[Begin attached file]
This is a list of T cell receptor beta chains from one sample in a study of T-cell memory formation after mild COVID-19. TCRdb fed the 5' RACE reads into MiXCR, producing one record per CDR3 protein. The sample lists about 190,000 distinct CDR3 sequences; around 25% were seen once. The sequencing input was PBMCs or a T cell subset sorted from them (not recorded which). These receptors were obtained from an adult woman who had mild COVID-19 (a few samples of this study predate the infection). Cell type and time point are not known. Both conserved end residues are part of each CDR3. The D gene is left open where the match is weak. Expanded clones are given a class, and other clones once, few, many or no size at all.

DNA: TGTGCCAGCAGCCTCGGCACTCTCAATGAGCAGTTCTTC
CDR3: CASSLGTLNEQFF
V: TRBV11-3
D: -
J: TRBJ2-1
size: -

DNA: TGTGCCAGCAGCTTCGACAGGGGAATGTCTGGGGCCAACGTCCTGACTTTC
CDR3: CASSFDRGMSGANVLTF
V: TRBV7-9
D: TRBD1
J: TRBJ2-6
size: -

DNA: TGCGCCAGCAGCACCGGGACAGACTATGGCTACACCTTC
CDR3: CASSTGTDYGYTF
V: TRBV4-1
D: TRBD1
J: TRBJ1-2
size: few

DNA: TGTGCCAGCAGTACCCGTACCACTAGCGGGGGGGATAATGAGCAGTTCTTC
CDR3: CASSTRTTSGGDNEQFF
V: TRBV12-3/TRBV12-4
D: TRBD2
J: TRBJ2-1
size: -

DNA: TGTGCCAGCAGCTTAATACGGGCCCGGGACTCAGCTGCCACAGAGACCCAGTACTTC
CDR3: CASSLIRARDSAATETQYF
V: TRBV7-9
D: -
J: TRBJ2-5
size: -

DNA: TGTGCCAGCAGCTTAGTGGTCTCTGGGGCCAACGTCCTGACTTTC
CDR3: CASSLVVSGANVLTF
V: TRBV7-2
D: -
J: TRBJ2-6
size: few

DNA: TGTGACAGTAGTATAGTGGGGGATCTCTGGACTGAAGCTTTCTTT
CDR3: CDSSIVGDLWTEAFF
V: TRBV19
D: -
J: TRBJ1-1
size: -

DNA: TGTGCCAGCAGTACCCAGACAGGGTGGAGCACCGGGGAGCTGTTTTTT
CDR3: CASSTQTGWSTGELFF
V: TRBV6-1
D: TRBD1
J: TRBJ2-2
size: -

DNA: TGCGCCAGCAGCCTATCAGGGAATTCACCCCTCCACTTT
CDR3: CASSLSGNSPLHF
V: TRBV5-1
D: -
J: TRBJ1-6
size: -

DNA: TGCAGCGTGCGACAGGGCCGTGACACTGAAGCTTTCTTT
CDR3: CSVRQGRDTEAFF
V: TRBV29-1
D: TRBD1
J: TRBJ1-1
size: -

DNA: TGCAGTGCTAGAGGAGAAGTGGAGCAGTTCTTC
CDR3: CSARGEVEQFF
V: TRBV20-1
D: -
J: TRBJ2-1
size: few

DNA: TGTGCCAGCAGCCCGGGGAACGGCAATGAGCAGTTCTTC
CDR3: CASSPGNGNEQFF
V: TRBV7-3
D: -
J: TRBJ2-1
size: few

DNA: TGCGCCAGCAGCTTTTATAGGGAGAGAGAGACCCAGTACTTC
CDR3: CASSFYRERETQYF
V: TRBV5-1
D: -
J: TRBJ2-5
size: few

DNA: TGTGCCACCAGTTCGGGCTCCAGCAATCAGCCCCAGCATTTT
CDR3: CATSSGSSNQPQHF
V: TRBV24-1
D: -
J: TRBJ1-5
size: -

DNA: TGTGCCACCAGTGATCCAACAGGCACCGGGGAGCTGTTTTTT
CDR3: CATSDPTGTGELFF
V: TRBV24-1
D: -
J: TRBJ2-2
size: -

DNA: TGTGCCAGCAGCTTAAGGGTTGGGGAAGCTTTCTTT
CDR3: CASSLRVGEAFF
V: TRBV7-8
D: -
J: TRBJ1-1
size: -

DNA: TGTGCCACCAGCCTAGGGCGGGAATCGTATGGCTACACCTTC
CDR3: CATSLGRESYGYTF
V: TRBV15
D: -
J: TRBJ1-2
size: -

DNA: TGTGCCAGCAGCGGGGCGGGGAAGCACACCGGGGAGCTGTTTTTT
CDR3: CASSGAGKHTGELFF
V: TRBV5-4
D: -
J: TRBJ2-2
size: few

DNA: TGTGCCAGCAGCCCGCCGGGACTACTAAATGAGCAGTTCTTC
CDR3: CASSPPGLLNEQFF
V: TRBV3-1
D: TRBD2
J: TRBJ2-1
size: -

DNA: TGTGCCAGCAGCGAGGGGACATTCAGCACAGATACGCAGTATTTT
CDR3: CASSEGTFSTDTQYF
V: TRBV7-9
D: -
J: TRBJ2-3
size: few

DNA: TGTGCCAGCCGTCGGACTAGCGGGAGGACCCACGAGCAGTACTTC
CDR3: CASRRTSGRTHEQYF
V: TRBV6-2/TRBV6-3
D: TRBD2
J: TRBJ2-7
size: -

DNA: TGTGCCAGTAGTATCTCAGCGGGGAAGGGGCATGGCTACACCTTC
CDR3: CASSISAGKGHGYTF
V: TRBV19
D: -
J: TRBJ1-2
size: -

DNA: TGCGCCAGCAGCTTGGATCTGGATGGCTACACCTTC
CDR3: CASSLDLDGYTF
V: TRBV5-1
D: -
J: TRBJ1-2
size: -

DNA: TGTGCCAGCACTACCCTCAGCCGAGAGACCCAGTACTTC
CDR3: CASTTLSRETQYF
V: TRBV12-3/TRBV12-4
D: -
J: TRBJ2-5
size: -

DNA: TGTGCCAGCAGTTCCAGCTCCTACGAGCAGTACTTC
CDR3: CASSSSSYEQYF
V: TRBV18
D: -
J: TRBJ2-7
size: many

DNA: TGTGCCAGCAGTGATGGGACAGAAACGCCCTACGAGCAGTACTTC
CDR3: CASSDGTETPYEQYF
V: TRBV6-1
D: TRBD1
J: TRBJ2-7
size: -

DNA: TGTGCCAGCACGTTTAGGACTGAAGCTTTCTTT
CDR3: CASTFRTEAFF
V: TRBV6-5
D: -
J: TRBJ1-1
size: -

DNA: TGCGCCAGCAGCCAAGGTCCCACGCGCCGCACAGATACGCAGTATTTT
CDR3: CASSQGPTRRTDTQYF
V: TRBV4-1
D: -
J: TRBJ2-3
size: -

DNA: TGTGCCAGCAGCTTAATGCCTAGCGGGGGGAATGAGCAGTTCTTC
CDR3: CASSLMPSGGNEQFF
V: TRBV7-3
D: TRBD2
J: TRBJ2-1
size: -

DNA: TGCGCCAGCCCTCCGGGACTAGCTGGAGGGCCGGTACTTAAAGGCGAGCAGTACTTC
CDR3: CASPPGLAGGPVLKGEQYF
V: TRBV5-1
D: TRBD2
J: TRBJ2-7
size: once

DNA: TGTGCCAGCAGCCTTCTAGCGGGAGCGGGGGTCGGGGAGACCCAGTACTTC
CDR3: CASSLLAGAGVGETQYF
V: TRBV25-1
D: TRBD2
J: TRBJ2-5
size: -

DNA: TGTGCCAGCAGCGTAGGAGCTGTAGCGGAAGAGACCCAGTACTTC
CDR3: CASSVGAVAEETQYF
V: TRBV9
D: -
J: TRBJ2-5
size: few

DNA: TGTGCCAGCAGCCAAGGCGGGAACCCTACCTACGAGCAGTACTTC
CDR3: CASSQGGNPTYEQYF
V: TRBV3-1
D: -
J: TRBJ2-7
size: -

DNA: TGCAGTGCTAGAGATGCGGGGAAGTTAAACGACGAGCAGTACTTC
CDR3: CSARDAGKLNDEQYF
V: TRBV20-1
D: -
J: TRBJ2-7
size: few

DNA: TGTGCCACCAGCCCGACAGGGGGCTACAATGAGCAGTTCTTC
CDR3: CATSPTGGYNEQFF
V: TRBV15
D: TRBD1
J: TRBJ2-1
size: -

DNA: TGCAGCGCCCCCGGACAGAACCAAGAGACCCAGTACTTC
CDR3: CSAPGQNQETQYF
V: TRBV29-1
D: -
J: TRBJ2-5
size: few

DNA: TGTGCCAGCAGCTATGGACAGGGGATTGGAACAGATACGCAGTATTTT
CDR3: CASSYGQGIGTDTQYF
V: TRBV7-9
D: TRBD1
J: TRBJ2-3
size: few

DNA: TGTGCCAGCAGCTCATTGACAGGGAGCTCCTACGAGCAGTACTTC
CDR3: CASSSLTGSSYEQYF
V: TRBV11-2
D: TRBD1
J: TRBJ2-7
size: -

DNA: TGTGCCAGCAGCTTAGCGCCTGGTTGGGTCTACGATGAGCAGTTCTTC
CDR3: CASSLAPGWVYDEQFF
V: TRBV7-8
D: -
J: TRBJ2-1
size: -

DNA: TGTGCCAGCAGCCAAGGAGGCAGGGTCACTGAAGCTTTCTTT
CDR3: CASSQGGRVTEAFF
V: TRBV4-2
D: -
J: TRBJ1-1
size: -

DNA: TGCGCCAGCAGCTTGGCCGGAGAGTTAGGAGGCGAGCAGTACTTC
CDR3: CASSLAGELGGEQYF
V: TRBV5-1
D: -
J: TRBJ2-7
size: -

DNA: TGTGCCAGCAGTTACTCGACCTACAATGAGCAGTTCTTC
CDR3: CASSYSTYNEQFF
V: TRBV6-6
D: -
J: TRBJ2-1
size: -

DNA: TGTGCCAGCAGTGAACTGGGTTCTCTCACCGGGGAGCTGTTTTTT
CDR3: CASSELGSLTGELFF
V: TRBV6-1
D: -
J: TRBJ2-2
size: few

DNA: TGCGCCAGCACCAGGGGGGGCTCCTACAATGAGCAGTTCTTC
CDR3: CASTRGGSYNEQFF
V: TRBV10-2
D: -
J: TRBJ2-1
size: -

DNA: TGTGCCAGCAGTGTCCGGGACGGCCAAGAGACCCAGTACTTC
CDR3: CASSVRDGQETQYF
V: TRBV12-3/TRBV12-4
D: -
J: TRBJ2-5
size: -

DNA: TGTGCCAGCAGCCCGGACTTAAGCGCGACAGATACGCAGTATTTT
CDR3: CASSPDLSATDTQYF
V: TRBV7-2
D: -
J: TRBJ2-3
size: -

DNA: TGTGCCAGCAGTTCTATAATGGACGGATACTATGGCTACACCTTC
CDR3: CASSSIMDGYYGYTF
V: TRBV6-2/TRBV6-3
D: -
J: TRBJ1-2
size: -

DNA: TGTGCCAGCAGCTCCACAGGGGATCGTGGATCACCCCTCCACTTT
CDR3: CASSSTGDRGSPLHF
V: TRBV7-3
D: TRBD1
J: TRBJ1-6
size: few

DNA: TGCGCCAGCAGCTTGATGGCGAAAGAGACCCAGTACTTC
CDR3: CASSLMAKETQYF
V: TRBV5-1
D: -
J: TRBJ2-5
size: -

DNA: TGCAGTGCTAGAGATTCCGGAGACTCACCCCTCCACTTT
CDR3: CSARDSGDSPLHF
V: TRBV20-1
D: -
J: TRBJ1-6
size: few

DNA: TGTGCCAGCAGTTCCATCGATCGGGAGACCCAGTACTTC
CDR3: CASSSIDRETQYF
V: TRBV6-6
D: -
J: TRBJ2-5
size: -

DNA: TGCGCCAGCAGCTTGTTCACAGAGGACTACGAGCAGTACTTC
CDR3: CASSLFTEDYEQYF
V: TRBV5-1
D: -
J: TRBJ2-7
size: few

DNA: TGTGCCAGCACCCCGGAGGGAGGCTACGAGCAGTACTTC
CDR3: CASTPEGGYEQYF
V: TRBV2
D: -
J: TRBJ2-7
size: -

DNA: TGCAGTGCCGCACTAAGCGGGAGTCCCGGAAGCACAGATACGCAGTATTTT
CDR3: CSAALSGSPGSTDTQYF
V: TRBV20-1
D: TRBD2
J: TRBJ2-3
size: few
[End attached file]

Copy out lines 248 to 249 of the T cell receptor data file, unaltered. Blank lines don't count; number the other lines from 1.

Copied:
DNA: TGTGCCAGCAGTTACTCGACCTACAATGAGCAGTTCTTC
CDR3: CASSYSTYNEQFF